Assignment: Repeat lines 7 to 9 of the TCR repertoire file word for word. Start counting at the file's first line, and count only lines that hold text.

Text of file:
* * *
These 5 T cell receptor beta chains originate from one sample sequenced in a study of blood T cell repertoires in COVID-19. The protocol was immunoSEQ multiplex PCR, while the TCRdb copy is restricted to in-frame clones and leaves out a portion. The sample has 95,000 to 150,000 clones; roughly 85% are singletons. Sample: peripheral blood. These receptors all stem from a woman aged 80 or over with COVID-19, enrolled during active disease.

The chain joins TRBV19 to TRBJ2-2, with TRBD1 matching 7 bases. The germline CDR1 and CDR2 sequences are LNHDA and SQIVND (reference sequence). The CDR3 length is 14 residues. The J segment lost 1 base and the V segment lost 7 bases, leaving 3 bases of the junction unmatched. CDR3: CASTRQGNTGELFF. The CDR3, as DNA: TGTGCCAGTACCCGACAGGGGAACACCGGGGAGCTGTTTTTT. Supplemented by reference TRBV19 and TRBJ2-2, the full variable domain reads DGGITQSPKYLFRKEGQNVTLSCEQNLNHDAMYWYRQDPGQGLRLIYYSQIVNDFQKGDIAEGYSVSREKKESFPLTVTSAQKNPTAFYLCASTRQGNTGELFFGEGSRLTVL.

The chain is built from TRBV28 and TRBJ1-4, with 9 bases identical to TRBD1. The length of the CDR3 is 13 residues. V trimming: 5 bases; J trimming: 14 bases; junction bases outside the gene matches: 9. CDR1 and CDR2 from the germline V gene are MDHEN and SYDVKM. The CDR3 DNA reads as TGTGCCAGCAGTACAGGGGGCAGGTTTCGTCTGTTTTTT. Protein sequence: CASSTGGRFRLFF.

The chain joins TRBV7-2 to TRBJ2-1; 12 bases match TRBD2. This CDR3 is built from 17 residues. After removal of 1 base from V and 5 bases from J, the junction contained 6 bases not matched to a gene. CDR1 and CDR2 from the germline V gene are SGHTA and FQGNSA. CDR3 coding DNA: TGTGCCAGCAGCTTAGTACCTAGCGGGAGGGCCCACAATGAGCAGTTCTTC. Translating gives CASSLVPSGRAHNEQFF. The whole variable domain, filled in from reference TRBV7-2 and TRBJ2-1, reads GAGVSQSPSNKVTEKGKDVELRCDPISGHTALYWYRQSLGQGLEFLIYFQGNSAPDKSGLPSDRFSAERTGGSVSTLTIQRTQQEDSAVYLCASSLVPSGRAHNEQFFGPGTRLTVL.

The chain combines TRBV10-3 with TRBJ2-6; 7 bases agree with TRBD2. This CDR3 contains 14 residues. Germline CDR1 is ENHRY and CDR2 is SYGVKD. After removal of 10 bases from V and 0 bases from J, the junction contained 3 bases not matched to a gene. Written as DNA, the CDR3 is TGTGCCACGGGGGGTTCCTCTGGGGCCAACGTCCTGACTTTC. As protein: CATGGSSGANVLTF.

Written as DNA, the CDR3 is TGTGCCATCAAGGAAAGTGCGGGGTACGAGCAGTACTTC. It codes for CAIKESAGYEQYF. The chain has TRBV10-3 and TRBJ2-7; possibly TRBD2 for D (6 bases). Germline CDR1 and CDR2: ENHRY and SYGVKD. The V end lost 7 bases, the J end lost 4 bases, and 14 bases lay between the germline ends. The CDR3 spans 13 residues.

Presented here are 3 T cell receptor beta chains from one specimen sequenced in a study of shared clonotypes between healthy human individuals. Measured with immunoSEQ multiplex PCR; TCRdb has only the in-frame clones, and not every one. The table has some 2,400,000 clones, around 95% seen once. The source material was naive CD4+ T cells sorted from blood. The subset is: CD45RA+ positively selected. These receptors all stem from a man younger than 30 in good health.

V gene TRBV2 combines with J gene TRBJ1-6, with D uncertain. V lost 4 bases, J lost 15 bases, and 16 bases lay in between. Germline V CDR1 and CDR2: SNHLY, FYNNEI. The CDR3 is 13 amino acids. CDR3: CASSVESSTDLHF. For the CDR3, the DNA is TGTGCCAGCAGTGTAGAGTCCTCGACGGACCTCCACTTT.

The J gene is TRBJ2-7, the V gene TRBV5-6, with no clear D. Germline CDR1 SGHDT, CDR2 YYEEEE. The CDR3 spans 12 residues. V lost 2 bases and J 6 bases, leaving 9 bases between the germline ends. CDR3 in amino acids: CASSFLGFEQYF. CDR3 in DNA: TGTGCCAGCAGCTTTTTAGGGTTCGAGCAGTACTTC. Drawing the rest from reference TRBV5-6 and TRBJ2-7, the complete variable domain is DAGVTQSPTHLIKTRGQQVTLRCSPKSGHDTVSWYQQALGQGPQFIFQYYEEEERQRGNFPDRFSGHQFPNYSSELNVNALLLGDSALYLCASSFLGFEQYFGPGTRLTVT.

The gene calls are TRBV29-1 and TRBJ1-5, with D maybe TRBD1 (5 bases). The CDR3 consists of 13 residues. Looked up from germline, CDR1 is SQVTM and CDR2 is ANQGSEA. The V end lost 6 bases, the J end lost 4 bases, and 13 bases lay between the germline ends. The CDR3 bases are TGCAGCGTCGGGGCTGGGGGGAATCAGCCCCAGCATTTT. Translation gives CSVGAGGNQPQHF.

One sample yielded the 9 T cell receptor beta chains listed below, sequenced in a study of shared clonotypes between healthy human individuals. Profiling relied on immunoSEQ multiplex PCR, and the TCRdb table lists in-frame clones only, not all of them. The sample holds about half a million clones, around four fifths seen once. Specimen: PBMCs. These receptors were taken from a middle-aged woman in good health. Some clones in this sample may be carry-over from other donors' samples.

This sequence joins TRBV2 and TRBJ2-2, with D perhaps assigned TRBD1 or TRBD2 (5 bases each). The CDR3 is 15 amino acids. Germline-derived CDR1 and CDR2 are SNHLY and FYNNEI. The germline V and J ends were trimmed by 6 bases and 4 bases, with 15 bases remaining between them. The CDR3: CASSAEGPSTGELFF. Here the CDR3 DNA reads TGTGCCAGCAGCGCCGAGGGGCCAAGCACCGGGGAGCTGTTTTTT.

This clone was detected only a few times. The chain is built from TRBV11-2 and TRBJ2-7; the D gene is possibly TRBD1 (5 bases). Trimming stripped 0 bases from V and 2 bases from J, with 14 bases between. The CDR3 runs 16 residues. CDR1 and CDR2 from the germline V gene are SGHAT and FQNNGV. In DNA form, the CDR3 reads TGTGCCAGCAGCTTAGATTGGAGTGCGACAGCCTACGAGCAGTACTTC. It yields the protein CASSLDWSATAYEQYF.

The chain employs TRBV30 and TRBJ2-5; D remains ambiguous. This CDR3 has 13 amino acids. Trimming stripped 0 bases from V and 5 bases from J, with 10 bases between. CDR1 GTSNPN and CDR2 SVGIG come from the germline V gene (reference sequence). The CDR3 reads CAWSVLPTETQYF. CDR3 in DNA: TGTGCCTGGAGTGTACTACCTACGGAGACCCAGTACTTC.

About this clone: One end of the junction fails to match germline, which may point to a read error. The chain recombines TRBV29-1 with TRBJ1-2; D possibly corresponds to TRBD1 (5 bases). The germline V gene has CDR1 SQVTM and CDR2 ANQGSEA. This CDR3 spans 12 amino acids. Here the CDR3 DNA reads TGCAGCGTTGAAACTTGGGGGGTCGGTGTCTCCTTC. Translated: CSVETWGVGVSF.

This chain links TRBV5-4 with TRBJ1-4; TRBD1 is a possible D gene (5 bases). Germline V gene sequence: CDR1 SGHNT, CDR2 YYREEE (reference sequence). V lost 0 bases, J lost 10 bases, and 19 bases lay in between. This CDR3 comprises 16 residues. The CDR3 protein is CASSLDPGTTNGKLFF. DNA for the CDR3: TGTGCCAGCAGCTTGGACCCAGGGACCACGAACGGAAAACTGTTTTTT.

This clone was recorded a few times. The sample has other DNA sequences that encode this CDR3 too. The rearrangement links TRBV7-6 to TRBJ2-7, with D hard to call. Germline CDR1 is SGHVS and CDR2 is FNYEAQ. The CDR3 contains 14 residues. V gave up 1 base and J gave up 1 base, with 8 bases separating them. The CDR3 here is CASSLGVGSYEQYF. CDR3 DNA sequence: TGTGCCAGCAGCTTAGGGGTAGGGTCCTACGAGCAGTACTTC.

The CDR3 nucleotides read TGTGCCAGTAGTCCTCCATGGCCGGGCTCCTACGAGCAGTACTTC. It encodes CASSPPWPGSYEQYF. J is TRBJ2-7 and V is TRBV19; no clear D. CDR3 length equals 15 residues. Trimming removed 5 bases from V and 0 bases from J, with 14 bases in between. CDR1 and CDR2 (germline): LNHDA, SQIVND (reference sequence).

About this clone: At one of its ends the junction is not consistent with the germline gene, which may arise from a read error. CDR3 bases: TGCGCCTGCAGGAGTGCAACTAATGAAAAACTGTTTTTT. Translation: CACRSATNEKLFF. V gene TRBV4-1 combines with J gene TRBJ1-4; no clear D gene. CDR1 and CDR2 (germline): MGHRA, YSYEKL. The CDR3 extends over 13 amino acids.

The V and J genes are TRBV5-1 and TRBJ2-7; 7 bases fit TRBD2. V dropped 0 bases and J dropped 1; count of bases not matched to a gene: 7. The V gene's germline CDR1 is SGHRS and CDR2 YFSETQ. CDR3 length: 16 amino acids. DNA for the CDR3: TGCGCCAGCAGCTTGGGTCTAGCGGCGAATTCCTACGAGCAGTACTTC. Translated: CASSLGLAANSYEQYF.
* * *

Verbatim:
Presented here are 3 T cell receptor beta chains from one specimen sequenced in a study of shared clonotypes between healthy human individuals. Measured with immunoSEQ multiplex PCR; TCRdb has only the in-frame clones, and not every one. The table has some 2,400,000 clones, around 95% seen once. The source material was naive CD4+ T cells sorted from blood. The subset is: CD45RA+ positively selected. These receptors all stem from a man younger than 30 in good health.

V gene TRBV2 combines with J gene TRBJ1-6, with D uncertain. V lost 4 bases, J lost 15 bases, and 16 bases lay in between. Germline V CDR1 and CDR2: SNHLY, FYNNEI. The CDR3 is 13 amino acids. CDR3: CASSVESSTDLHF. For the CDR3, the DNA is TGTGCCAGCAGTGTAGAGTCCTCGACGGACCTCCACTTT.

The J gene is TRBJ2-7, the V gene TRBV5-6, with no clear D. Germline CDR1 SGHDT, CDR2 YYEEEE. The CDR3 spans 12 residues. V lost 2 bases and J 6 bases, leaving 9 bases between the germline ends. CDR3 in amino acids: CASSFLGFEQYF. CDR3 in DNA: TGTGCCAGCAGCTTTTTAGGGTTCGAGCAGTACTTC. Drawing the rest from reference TRBV5-6 and TRBJ2-7, the complete variable domain is DAGVTQSPTHLIKTRGQQVTLRCSPKSGHDTVSWYQQALGQGPQFIFQYYEEEERQRGNFPDRFSGHQFPNYSSELNVNALLLGDSALYLCASSFLGFEQYFGPGTRLTVT.